Jehovah’s Witnesses believe their allegiance belongs to God’s kingdom, which is viewed as an actual government in heaven, with Christ as king. They remain politically neutral, do not seek public office, and are discouraged from voting, though individual members may participate in uncontroversial community improvement issues. Although they do not take part in politics, they respect the authority of the governments under which they live. They do not celebrate religious holidays such as Christmas and Easter, nor do they observe birthdays, national holidays, or other celebrations they consider to honor people other than Jesus. They feel that these and many other customs have pagan origins or reflect a nationalistic or political spirit. Their position is that these traditional holidays reflect Satan’s control over the world. Witnesses are told that spontaneous giving at other times can help their children to not feel deprived of birthdays or other celebrations.
They do not work in industries associated with the military, do not serve in the armed services, and refuse national military service, which in some countries may result in their arrest and imprisonment. They do not salute or pledge allegiance to flags or sing national anthems or patriotic songs. Jehovah’s Witnesses see themselves as a worldwide brotherhood that transcends national boundaries and ethnic loyalties. Sociologist Ronald Lawson has suggested the group’s intellectual and organizational isolation, coupled with the intense indoctrination of adherents, rigid internal discipline and considerable persecution, has contributed to the consistency of its sense of urgency in its apocalyptic message.
Rejection of blood transfusions
Jehovah’s Witnesses refuse blood transfusions, which they consider a violation of God’s law based on their interpretation of Acts 15:28, 29 and other scriptures. Since 1961 the willing acceptance of a blood transfusion by an unrepentant member has been grounds for expulsion from the group. Members are directed to refuse blood transfusions, even in “a life-or-death situation”. Jehovah’s Witnesses accept non-blood alternatives and other medical procedures in lieu of blood transfusions, and their literature provides information about non-blood medical procedures.
Though Jehovah’s Witnesses do not accept blood transfusions of whole blood, they may accept some blood plasma fractions at their own discretion. The Watch Tower Society provides pre-formatted durable power of attorney documents prohibiting major blood components, in which members can specify which allowable fractions and treatments they will personally accept. Jehovah’s Witnesses have established Hospital Liaison Committees as a cooperative arrangement between individual Jehovah’s Witnesses and medical professionals and hospitals.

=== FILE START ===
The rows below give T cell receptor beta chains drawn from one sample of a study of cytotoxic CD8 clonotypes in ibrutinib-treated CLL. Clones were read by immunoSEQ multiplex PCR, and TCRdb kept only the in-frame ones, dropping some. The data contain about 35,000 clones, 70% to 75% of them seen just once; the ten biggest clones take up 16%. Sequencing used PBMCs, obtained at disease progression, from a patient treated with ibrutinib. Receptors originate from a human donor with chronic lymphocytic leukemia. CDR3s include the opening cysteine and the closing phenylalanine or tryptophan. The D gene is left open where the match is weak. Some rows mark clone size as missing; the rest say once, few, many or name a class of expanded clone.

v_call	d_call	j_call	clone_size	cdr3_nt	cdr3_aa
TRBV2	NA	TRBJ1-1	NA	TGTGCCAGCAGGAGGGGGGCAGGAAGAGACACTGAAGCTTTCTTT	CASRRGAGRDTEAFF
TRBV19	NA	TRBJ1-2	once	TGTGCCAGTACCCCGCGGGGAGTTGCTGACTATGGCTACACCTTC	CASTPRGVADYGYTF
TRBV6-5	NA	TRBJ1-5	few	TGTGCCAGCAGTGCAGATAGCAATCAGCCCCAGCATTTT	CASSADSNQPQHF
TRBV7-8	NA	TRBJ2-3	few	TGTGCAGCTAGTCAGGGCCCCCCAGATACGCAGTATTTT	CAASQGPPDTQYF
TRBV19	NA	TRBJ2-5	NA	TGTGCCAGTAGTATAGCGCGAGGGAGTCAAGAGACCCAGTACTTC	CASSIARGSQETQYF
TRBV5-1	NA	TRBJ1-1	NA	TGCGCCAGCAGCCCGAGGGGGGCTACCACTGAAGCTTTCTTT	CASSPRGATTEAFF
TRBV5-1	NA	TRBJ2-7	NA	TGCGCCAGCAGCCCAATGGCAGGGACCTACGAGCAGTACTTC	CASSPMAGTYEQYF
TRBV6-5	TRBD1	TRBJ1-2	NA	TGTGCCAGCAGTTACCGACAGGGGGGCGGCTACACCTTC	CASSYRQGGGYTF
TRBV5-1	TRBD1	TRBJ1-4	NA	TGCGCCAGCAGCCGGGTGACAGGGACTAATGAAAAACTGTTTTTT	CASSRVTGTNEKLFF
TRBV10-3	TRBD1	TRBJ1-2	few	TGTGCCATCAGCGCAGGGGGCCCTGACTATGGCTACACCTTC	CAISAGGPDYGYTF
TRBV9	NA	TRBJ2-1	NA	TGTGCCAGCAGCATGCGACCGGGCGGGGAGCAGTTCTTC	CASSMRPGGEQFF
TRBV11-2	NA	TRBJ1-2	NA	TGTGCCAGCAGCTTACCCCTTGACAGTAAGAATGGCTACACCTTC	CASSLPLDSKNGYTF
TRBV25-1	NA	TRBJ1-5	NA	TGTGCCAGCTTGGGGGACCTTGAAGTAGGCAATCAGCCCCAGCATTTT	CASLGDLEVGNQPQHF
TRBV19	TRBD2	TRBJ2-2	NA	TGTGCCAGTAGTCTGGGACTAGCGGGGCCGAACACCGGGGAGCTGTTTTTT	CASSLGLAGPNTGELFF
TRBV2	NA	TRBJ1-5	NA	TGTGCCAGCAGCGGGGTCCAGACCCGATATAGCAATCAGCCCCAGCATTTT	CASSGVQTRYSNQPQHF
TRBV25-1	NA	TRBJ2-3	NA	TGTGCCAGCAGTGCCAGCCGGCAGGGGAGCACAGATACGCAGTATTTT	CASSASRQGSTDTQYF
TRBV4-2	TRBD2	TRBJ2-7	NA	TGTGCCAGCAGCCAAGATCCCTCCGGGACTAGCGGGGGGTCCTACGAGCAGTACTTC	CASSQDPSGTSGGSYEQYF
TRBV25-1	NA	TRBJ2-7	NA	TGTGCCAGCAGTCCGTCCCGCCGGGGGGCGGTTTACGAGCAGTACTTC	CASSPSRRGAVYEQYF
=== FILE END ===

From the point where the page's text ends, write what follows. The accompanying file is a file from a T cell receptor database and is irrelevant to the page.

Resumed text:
Main article: Demographics of Jehovah’s Witnesses
For 2020, Jehovah’s Witnesses reported approximately 8.7 million publishers—the term they use for members actively involved in preaching—in about 120,000 congregations. For the same year, they reported over 1.6 billion hours spent in preaching activity, and conducted Bible studies with more than 7.7 million individuals (including those conducted by Witness parents with their children). In 2020, Jehovah’s Witnesses reported a worldwide annual decline of 0.6%.
The official published membership statistics, such as those mentioned above, include only those who submit reports for their personal ministry; official statistics do not include inactive and disfellowshipped individuals or others who might attend their meetings. As a result, only about half of those who self-identified as Jehovah’s Witnesses in independent demographic studies are considered active by the faith itself. The 2008 US Pew Forum on Religion & Public Life survey found a low retention rate among members of the denomination: about 37% of people raised in the group continued to identify themselves as Jehovah’s Witnesses; the next lowest retention rates were for Buddhism at 50% and Catholicism at 68%. The study also found that 65% of adult Jehovah’s Witnesses in the US are converts.